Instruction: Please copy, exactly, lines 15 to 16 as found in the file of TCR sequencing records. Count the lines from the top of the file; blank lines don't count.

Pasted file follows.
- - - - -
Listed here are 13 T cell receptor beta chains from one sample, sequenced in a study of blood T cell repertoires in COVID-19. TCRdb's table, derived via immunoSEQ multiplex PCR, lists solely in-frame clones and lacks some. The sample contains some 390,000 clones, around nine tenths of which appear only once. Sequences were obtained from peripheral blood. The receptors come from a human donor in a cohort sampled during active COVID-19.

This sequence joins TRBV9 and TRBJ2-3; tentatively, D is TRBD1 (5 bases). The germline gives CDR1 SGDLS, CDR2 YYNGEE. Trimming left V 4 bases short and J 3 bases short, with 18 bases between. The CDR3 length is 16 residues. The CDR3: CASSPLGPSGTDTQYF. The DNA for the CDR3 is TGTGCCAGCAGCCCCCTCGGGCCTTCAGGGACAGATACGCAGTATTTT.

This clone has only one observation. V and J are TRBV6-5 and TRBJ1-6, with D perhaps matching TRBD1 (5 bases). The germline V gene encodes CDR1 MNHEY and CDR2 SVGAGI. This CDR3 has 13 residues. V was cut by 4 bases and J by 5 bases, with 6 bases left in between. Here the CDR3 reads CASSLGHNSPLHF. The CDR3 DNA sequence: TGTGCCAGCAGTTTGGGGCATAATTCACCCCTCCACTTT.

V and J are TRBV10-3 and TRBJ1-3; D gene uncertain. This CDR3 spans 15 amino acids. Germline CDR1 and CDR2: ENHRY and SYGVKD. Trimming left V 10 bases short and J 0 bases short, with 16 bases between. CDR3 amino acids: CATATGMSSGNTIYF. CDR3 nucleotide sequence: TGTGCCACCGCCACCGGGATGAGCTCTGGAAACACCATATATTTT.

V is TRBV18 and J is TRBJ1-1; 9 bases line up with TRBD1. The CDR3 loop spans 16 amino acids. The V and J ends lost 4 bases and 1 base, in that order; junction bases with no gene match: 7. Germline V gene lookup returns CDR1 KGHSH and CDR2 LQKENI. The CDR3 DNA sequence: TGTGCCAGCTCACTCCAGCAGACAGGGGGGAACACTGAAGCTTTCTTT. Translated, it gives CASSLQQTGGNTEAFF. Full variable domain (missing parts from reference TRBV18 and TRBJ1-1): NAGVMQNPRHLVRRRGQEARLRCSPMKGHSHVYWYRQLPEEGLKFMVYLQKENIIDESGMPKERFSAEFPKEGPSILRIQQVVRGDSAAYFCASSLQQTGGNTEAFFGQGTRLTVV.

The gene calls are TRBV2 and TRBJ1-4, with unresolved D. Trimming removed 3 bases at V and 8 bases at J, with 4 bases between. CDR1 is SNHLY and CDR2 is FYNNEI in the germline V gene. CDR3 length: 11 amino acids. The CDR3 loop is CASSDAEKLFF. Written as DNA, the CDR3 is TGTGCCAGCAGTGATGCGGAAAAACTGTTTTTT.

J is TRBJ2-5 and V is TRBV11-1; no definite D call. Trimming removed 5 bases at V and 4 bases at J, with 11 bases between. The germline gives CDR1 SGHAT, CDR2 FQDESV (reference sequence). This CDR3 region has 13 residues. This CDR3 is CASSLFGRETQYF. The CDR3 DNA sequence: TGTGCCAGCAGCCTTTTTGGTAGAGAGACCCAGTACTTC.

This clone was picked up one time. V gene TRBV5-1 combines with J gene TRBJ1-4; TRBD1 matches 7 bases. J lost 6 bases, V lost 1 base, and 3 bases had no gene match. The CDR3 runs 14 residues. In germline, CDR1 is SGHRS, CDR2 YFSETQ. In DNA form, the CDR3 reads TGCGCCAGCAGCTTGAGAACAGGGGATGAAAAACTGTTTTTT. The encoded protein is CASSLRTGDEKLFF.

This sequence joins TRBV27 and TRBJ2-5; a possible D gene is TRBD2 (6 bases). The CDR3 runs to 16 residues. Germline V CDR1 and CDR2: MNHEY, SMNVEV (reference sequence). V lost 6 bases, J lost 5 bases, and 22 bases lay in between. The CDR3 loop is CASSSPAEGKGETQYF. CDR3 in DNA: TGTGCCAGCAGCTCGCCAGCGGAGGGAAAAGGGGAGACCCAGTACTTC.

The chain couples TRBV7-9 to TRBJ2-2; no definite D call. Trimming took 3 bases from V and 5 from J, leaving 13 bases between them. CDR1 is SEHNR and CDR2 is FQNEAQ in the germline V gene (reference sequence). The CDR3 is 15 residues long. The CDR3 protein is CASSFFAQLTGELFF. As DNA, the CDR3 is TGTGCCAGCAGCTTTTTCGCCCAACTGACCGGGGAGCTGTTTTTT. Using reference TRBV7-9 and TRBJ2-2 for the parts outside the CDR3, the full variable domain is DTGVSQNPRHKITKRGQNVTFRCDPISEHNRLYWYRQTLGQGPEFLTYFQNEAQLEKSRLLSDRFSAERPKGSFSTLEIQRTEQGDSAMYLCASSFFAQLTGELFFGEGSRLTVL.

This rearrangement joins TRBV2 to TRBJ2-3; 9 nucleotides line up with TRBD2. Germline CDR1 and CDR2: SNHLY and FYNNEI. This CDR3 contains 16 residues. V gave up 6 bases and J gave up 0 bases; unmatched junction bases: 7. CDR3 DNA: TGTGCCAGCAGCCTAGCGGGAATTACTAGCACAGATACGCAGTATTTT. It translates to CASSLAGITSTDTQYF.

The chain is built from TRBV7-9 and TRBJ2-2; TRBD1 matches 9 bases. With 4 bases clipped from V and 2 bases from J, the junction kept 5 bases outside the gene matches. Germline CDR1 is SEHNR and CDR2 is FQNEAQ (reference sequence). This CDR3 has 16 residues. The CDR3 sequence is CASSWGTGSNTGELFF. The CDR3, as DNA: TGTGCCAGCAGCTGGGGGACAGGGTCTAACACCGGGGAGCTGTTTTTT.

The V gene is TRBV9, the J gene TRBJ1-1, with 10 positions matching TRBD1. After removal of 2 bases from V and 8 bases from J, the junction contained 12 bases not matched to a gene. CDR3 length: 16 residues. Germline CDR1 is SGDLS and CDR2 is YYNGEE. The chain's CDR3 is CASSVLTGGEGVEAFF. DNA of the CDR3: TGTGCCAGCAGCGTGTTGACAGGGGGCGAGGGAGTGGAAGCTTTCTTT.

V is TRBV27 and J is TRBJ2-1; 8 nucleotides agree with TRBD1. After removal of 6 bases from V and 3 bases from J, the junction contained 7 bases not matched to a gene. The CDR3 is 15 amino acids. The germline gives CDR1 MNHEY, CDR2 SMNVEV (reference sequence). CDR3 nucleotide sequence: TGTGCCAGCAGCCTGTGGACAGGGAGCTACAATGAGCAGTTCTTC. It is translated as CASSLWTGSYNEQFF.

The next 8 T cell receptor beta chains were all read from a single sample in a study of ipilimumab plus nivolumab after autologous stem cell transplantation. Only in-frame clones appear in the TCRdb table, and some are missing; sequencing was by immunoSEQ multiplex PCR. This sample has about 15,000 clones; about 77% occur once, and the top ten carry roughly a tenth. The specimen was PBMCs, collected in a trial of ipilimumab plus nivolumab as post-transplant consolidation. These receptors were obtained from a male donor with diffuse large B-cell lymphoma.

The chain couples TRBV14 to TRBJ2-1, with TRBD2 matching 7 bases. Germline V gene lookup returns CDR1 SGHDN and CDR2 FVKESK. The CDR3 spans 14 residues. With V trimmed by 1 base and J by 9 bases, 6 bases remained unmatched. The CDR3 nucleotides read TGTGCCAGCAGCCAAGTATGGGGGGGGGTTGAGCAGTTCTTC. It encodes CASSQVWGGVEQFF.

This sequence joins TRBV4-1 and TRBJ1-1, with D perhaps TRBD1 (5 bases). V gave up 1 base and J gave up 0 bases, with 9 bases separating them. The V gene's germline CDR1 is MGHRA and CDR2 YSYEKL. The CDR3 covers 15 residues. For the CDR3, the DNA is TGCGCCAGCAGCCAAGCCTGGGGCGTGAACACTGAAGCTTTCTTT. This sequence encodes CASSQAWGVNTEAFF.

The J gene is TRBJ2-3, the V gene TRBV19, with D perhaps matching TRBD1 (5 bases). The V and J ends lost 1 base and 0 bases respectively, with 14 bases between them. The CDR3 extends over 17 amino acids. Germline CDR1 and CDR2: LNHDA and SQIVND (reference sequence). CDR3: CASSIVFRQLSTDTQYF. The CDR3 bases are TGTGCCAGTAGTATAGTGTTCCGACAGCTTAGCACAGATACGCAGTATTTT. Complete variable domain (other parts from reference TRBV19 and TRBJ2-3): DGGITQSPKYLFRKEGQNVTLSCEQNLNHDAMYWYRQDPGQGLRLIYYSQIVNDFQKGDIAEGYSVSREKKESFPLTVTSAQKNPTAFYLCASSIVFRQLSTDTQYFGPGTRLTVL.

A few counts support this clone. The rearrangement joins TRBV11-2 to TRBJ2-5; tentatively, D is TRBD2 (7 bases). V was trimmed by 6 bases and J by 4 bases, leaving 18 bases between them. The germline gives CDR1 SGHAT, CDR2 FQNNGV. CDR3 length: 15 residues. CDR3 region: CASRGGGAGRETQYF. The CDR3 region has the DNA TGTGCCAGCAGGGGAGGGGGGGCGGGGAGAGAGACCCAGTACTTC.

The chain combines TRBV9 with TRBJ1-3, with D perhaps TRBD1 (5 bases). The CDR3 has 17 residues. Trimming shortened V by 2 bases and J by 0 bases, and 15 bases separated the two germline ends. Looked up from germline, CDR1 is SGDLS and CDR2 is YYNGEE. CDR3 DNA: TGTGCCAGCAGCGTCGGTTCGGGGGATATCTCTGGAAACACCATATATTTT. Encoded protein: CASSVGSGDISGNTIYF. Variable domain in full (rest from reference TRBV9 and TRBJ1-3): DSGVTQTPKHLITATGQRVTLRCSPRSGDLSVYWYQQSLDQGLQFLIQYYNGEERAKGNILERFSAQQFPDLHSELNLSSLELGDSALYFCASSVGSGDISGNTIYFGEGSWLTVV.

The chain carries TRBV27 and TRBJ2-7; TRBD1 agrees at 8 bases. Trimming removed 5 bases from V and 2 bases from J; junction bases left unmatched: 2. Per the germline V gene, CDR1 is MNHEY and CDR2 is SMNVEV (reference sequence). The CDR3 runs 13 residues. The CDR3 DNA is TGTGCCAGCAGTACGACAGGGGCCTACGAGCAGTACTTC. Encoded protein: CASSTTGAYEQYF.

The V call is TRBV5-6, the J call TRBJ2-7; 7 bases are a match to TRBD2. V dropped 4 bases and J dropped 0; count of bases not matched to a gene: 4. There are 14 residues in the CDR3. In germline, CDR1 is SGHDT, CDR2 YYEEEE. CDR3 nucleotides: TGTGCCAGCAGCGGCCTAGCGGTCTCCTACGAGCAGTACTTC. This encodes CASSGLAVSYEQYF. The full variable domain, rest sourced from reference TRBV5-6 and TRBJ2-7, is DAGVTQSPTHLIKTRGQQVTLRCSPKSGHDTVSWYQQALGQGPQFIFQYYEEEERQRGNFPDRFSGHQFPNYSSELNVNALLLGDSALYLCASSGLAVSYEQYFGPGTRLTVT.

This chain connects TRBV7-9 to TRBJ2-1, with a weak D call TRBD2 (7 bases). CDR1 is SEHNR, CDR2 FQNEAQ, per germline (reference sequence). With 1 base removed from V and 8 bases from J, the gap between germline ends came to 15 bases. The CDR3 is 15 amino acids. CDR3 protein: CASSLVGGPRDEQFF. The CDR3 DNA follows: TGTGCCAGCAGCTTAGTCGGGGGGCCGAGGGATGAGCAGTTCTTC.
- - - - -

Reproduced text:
The next 8 T cell receptor beta chains were all read from a single sample in a study of ipilimumab plus nivolumab after autologous stem cell transplantation. Only in-frame clones appear in the TCRdb table, and some are missing; sequencing was by immunoSEQ multiplex PCR. This sample has about 15,000 clones; about 77% occur once, and the top ten carry roughly a tenth. The specimen was PBMCs, collected in a trial of ipilimumab plus nivolumab as post-transplant consolidation. These receptors were obtained from a male donor with diffuse large B-cell lymphoma.

The chain couples TRBV14 to TRBJ2-1, with TRBD2 matching 7 bases. Germline V gene lookup returns CDR1 SGHDN and CDR2 FVKESK. The CDR3 spans 14 residues. With V trimmed by 1 base and J by 9 bases, 6 bases remained unmatched. The CDR3 nucleotides read TGTGCCAGCAGCCAAGTATGGGGGGGGGTTGAGCAGTTCTTC. It encodes CASSQVWGGVEQFF.